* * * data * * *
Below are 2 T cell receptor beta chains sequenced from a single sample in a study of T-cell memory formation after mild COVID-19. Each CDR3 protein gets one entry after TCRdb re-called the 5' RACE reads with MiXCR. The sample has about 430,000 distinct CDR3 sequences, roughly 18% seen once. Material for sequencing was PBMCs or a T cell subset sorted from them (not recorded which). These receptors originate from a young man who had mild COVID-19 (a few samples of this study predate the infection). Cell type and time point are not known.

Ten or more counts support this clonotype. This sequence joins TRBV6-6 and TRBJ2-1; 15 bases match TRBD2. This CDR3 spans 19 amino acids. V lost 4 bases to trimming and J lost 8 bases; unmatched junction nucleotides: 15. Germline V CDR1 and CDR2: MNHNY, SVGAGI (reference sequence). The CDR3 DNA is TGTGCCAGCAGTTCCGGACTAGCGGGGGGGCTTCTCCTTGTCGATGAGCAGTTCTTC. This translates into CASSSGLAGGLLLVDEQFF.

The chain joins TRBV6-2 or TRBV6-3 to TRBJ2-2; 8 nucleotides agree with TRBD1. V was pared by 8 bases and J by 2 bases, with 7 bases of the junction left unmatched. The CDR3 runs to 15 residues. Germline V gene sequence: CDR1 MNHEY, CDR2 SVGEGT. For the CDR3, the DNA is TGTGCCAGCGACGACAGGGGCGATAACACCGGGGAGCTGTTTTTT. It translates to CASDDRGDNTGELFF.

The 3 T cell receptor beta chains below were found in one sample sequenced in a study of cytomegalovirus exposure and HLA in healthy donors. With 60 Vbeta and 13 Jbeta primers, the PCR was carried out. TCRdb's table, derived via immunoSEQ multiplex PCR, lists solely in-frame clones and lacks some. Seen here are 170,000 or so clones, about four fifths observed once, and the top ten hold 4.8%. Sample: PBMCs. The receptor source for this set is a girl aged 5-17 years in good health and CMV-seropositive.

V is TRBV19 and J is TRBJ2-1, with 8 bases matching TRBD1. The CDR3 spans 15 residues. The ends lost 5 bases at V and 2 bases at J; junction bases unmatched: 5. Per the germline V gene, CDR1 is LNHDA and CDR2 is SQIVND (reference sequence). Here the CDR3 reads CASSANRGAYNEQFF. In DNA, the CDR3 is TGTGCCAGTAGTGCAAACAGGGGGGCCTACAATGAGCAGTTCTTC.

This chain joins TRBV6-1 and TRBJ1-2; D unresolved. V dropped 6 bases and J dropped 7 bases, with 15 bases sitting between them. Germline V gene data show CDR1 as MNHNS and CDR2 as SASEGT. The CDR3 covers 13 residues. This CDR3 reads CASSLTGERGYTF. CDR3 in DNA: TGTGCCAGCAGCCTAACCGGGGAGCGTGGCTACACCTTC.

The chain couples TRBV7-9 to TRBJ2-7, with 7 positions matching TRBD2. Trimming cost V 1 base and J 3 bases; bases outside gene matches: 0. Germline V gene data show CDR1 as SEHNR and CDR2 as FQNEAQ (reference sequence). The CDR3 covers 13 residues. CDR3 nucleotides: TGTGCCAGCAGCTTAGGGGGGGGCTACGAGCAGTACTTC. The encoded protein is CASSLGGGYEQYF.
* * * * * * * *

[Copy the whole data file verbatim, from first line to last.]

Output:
Below are 2 T cell receptor beta chains sequenced from a single sample in a study of T-cell memory formation after mild COVID-19. Each CDR3 protein gets one entry after TCRdb re-called the 5' RACE reads with MiXCR. The sample has about 430,000 distinct CDR3 sequences, roughly 18% seen once. Material for sequencing was PBMCs or a T cell subset sorted from them (not recorded which). These receptors originate from a young man who had mild COVID-19 (a few samples of this study predate the infection). Cell type and time point are not known.

Ten or more counts support this clonotype. This sequence joins TRBV6-6 and TRBJ2-1; 15 bases match TRBD2. This CDR3 spans 19 amino acids. V lost 4 bases to trimming and J lost 8 bases; unmatched junction nucleotides: 15. Germline V CDR1 and CDR2: MNHNY, SVGAGI (reference sequence). The CDR3 DNA is TGTGCCAGCAGTTCCGGACTAGCGGGGGGGCTTCTCCTTGTCGATGAGCAGTTCTTC. This translates into CASSSGLAGGLLLVDEQFF.

The chain joins TRBV6-2 or TRBV6-3 to TRBJ2-2; 8 nucleotides agree with TRBD1. V was pared by 8 bases and J by 2 bases, with 7 bases of the junction left unmatched. The CDR3 runs to 15 residues. Germline V gene sequence: CDR1 MNHEY, CDR2 SVGEGT. For the CDR3, the DNA is TGTGCCAGCGACGACAGGGGCGATAACACCGGGGAGCTGTTTTTT. It translates to CASDDRGDNTGELFF.

The 3 T cell receptor beta chains below were found in one sample sequenced in a study of cytomegalovirus exposure and HLA in healthy donors. With 60 Vbeta and 13 Jbeta primers, the PCR was carried out. TCRdb's table, derived via immunoSEQ multiplex PCR, lists solely in-frame clones and lacks some. Seen here are 170,000 or so clones, about four fifths observed once, and the top ten hold 4.8%. Sample: PBMCs. The receptor source for this set is a girl aged 5-17 years in good health and CMV-seropositive.

V is TRBV19 and J is TRBJ2-1, with 8 bases matching TRBD1. The CDR3 spans 15 residues. The ends lost 5 bases at V and 2 bases at J; junction bases unmatched: 5. Per the germline V gene, CDR1 is LNHDA and CDR2 is SQIVND (reference sequence). Here the CDR3 reads CASSANRGAYNEQFF. In DNA, the CDR3 is TGTGCCAGTAGTGCAAACAGGGGGGCCTACAATGAGCAGTTCTTC.

This chain joins TRBV6-1 and TRBJ1-2; D unresolved. V dropped 6 bases and J dropped 7 bases, with 15 bases sitting between them. Germline V gene data show CDR1 as MNHNS and CDR2 as SASEGT. The CDR3 covers 13 residues. This CDR3 reads CASSLTGERGYTF. CDR3 in DNA: TGTGCCAGCAGCCTAACCGGGGAGCGTGGCTACACCTTC.

The chain couples TRBV7-9 to TRBJ2-7, with 7 positions matching TRBD2. Trimming cost V 1 base and J 3 bases; bases outside gene matches: 0. Germline V gene data show CDR1 as SEHNR and CDR2 as FQNEAQ (reference sequence). The CDR3 covers 13 residues. CDR3 nucleotides: TGTGCCAGCAGCTTAGGGGGGGGCTACGAGCAGTACTTC. The encoded protein is CASSLGGGYEQYF.